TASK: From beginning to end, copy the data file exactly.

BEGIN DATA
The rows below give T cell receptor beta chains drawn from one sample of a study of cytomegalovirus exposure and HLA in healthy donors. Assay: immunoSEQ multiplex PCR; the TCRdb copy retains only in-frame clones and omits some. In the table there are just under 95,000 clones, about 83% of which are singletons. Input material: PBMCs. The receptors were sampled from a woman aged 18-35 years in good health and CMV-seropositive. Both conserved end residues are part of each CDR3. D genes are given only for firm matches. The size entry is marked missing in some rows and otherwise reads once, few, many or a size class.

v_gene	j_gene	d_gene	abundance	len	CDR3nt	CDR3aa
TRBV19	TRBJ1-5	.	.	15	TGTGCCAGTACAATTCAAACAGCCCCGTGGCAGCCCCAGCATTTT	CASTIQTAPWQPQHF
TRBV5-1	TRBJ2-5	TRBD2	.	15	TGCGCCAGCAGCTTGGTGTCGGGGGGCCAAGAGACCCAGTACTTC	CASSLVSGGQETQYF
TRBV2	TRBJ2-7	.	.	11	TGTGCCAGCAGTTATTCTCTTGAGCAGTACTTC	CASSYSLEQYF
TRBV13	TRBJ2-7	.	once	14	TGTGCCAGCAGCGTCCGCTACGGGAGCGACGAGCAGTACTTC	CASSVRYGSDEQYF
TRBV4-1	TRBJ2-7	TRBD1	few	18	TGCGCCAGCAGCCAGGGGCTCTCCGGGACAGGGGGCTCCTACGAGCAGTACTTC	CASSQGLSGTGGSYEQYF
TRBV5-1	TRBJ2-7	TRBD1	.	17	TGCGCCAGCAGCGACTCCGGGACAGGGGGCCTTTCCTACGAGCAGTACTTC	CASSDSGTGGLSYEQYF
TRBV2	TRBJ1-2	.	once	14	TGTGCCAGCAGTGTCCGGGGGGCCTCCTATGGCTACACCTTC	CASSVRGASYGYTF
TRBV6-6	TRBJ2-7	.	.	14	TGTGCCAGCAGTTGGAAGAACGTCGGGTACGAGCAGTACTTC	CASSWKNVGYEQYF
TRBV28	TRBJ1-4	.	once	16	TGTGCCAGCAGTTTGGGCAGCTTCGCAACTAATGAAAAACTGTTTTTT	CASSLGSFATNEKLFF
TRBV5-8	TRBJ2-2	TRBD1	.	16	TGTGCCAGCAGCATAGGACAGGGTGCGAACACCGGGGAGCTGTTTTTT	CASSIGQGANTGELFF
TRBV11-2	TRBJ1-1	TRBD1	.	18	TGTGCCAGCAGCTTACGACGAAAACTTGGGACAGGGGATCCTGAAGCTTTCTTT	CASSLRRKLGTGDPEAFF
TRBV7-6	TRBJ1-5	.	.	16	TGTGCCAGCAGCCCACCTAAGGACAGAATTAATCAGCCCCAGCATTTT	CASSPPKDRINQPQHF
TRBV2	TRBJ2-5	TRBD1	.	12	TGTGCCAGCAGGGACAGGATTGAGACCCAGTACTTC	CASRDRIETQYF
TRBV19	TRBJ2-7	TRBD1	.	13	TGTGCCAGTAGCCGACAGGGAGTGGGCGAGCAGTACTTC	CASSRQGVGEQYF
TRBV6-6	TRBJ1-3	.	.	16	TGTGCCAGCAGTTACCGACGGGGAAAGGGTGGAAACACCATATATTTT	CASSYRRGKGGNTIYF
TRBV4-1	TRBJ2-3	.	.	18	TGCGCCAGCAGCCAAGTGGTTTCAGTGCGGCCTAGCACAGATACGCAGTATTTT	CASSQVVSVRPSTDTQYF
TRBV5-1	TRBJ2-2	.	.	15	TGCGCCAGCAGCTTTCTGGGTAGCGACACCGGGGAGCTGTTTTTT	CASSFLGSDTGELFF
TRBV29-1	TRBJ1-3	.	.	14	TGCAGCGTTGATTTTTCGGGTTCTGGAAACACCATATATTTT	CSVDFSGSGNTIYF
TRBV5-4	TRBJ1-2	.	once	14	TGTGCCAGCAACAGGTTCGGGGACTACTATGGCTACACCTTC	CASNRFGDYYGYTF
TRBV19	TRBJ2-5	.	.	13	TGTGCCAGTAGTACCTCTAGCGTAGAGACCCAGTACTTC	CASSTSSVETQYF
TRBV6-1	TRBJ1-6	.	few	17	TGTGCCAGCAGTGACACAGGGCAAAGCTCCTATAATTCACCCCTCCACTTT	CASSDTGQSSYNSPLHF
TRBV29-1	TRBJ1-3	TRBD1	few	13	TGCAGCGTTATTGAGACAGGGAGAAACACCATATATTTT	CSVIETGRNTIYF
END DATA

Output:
The rows below give T cell receptor beta chains drawn from one sample of a study of cytomegalovirus exposure and HLA in healthy donors. Assay: immunoSEQ multiplex PCR; the TCRdb copy retains only in-frame clones and omits some. In the table there are just under 95,000 clones, about 83% of which are singletons. Input material: PBMCs. The receptors were sampled from a woman aged 18-35 years in good health and CMV-seropositive. Both conserved end residues are part of each CDR3. D genes are given only for firm matches. The size entry is marked missing in some rows and otherwise reads once, few, many or a size class.

v_gene	j_gene	d_gene	abundance	len	CDR3nt	CDR3aa
TRBV19	TRBJ1-5	.	.	15	TGTGCCAGTACAATTCAAACAGCCCCGTGGCAGCCCCAGCATTTT	CASTIQTAPWQPQHF
TRBV5-1	TRBJ2-5	TRBD2	.	15	TGCGCCAGCAGCTTGGTGTCGGGGGGCCAAGAGACCCAGTACTTC	CASSLVSGGQETQYF
TRBV2	TRBJ2-7	.	.	11	TGTGCCAGCAGTTATTCTCTTGAGCAGTACTTC	CASSYSLEQYF
TRBV13	TRBJ2-7	.	once	14	TGTGCCAGCAGCGTCCGCTACGGGAGCGACGAGCAGTACTTC	CASSVRYGSDEQYF
TRBV4-1	TRBJ2-7	TRBD1	few	18	TGCGCCAGCAGCCAGGGGCTCTCCGGGACAGGGGGCTCCTACGAGCAGTACTTC	CASSQGLSGTGGSYEQYF
TRBV5-1	TRBJ2-7	TRBD1	.	17	TGCGCCAGCAGCGACTCCGGGACAGGGGGCCTTTCCTACGAGCAGTACTTC	CASSDSGTGGLSYEQYF
TRBV2	TRBJ1-2	.	once	14	TGTGCCAGCAGTGTCCGGGGGGCCTCCTATGGCTACACCTTC	CASSVRGASYGYTF
TRBV6-6	TRBJ2-7	.	.	14	TGTGCCAGCAGTTGGAAGAACGTCGGGTACGAGCAGTACTTC	CASSWKNVGYEQYF
TRBV28	TRBJ1-4	.	once	16	TGTGCCAGCAGTTTGGGCAGCTTCGCAACTAATGAAAAACTGTTTTTT	CASSLGSFATNEKLFF
TRBV5-8	TRBJ2-2	TRBD1	.	16	TGTGCCAGCAGCATAGGACAGGGTGCGAACACCGGGGAGCTGTTTTTT	CASSIGQGANTGELFF
TRBV11-2	TRBJ1-1	TRBD1	.	18	TGTGCCAGCAGCTTACGACGAAAACTTGGGACAGGGGATCCTGAAGCTTTCTTT	CASSLRRKLGTGDPEAFF
TRBV7-6	TRBJ1-5	.	.	16	TGTGCCAGCAGCCCACCTAAGGACAGAATTAATCAGCCCCAGCATTTT	CASSPPKDRINQPQHF
TRBV2	TRBJ2-5	TRBD1	.	12	TGTGCCAGCAGGGACAGGATTGAGACCCAGTACTTC	CASRDRIETQYF
TRBV19	TRBJ2-7	TRBD1	.	13	TGTGCCAGTAGCCGACAGGGAGTGGGCGAGCAGTACTTC	CASSRQGVGEQYF
TRBV6-6	TRBJ1-3	.	.	16	TGTGCCAGCAGTTACCGACGGGGAAAGGGTGGAAACACCATATATTTT	CASSYRRGKGGNTIYF
TRBV4-1	TRBJ2-3	.	.	18	TGCGCCAGCAGCCAAGTGGTTTCAGTGCGGCCTAGCACAGATACGCAGTATTTT	CASSQVVSVRPSTDTQYF
TRBV5-1	TRBJ2-2	.	.	15	TGCGCCAGCAGCTTTCTGGGTAGCGACACCGGGGAGCTGTTTTTT	CASSFLGSDTGELFF
TRBV29-1	TRBJ1-3	.	.	14	TGCAGCGTTGATTTTTCGGGTTCTGGAAACACCATATATTTT	CSVDFSGSGNTIYF
TRBV5-4	TRBJ1-2	.	once	14	TGTGCCAGCAACAGGTTCGGGGACTACTATGGCTACACCTTC	CASNRFGDYYGYTF
TRBV19	TRBJ2-5	.	.	13	TGTGCCAGTAGTACCTCTAGCGTAGAGACCCAGTACTTC	CASSTSSVETQYF
TRBV6-1	TRBJ1-6	.	few	17	TGTGCCAGCAGTGACACAGGGCAAAGCTCCTATAATTCACCCCTCCACTTT	CASSDTGQSSYNSPLHF
TRBV29-1	TRBJ1-3	TRBD1	few	13	TGCAGCGTTATTGAGACAGGGAGAAACACCATATATTTT	CSVIETGRNTIYF